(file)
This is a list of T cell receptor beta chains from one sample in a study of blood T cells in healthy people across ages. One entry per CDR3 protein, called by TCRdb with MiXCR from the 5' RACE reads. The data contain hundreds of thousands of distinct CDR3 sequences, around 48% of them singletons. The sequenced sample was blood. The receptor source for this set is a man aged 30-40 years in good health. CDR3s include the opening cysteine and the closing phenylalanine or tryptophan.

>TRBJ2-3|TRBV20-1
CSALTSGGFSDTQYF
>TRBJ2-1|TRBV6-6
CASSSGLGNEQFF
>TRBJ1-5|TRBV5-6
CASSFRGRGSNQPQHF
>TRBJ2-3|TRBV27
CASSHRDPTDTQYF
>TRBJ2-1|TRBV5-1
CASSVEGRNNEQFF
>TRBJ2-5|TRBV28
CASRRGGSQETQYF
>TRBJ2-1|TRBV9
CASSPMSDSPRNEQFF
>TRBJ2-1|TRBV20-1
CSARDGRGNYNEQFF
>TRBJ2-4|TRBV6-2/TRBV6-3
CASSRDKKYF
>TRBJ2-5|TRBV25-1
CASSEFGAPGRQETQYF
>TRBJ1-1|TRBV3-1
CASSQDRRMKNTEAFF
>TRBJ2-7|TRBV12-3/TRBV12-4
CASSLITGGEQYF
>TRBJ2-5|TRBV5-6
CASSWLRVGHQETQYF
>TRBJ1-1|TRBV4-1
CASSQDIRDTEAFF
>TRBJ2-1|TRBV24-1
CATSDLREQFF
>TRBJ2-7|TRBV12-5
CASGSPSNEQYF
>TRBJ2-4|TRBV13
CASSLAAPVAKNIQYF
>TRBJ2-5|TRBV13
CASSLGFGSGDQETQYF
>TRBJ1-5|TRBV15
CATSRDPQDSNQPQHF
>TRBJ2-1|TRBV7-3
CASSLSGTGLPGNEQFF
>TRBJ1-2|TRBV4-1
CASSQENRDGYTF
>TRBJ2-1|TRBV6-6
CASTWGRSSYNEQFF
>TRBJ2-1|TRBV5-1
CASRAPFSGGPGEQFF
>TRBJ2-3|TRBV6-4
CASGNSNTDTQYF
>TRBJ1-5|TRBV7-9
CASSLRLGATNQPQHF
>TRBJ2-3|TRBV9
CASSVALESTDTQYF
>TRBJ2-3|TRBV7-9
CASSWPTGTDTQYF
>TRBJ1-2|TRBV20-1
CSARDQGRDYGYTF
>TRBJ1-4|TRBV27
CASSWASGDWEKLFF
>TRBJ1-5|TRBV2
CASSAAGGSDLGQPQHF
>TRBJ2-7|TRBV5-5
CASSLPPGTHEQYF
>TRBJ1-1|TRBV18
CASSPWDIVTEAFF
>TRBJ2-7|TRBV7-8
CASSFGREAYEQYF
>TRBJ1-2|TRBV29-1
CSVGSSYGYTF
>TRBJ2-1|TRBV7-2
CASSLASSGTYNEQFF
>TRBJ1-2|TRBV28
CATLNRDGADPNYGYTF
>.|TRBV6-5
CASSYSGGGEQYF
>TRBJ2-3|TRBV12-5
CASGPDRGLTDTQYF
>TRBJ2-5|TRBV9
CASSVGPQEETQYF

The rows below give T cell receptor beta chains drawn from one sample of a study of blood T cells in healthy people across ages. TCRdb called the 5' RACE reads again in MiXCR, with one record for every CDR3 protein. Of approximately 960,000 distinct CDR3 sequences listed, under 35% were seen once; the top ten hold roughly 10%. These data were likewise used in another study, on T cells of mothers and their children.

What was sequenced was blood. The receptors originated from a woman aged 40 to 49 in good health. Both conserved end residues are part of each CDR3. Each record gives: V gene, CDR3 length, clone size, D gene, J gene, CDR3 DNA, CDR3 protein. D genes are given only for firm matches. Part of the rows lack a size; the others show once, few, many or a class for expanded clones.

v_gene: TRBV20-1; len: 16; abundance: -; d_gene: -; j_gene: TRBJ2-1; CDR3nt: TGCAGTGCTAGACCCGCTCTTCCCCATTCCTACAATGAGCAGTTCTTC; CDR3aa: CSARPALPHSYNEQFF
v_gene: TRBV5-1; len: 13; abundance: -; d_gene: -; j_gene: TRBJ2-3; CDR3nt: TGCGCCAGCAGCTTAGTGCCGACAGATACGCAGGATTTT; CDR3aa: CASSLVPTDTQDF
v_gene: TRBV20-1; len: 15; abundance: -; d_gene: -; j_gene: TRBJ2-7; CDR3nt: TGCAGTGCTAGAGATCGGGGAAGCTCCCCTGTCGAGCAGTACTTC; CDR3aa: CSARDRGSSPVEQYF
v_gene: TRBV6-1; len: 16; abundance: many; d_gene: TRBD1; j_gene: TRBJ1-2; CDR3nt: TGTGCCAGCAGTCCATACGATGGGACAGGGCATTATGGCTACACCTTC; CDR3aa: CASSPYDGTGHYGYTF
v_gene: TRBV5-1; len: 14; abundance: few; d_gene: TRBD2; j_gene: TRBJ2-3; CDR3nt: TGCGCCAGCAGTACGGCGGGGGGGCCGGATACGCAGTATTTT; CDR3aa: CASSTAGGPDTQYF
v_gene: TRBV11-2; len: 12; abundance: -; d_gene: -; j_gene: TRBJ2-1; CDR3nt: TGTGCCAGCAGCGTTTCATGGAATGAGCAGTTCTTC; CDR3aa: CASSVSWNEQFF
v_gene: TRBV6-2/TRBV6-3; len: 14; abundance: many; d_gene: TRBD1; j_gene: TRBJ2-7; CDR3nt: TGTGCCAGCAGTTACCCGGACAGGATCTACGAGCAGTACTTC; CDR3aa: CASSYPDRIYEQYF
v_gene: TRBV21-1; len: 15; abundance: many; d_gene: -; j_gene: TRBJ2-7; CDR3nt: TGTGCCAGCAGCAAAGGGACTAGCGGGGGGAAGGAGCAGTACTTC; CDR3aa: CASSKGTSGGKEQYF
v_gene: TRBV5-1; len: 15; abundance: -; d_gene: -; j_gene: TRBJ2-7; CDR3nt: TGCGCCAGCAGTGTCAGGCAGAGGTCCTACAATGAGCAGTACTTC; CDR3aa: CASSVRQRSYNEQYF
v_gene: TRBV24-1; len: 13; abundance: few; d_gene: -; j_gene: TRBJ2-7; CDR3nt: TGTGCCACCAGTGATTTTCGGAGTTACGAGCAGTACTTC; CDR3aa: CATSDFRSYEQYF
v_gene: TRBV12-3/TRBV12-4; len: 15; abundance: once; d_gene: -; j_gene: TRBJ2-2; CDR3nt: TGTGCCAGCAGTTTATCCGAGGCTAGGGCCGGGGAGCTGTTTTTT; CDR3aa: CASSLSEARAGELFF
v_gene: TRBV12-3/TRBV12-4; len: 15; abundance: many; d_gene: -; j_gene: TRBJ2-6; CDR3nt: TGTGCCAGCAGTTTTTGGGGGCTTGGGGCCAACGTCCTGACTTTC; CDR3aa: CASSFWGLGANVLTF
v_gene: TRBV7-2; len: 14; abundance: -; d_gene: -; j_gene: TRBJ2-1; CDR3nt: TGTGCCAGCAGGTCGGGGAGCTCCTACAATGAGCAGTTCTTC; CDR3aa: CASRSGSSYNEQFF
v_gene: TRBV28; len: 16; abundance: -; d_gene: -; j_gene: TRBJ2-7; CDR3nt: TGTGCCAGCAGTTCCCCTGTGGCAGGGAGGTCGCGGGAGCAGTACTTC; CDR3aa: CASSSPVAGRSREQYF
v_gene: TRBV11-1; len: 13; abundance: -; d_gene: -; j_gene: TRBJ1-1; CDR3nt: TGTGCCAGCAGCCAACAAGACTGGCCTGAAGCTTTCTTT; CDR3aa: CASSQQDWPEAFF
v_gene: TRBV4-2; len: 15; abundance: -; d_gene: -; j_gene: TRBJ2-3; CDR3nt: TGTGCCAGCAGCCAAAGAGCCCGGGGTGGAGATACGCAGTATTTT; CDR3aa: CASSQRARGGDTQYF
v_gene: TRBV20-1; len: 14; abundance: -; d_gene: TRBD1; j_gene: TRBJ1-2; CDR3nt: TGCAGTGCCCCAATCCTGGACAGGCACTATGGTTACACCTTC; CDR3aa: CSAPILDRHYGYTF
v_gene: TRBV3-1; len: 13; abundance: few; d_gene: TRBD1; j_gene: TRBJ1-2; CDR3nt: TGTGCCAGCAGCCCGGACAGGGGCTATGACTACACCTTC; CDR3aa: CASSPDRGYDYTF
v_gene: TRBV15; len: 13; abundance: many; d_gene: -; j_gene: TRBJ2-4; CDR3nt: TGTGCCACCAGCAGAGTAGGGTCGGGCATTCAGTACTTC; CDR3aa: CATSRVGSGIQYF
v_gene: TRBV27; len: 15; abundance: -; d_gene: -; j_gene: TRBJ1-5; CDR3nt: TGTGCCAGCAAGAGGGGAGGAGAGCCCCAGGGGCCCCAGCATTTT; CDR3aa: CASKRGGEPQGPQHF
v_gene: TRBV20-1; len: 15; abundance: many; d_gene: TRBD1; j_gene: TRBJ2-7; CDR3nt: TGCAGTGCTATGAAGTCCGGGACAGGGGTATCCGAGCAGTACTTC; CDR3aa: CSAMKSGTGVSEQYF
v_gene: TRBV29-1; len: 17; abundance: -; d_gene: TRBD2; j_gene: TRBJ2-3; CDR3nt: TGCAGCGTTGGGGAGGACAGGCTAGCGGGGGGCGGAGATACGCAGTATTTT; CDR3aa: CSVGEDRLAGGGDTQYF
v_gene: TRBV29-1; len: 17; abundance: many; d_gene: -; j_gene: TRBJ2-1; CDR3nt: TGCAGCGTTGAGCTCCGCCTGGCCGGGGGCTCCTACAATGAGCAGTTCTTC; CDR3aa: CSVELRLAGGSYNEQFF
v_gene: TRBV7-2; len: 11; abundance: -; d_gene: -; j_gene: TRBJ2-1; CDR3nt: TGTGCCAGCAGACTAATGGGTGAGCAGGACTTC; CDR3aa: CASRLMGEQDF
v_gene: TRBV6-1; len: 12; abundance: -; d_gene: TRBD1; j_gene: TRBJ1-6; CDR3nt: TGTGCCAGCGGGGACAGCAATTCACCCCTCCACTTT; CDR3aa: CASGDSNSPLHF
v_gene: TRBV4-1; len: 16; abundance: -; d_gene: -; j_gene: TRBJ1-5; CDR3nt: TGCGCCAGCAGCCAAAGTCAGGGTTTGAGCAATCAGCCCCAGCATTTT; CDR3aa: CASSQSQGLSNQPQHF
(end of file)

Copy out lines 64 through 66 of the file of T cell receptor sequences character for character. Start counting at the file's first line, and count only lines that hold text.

>TRBJ1-1|TRBV18
CASSPWDIVTEAFF
>TRBJ2-7|TRBV7-8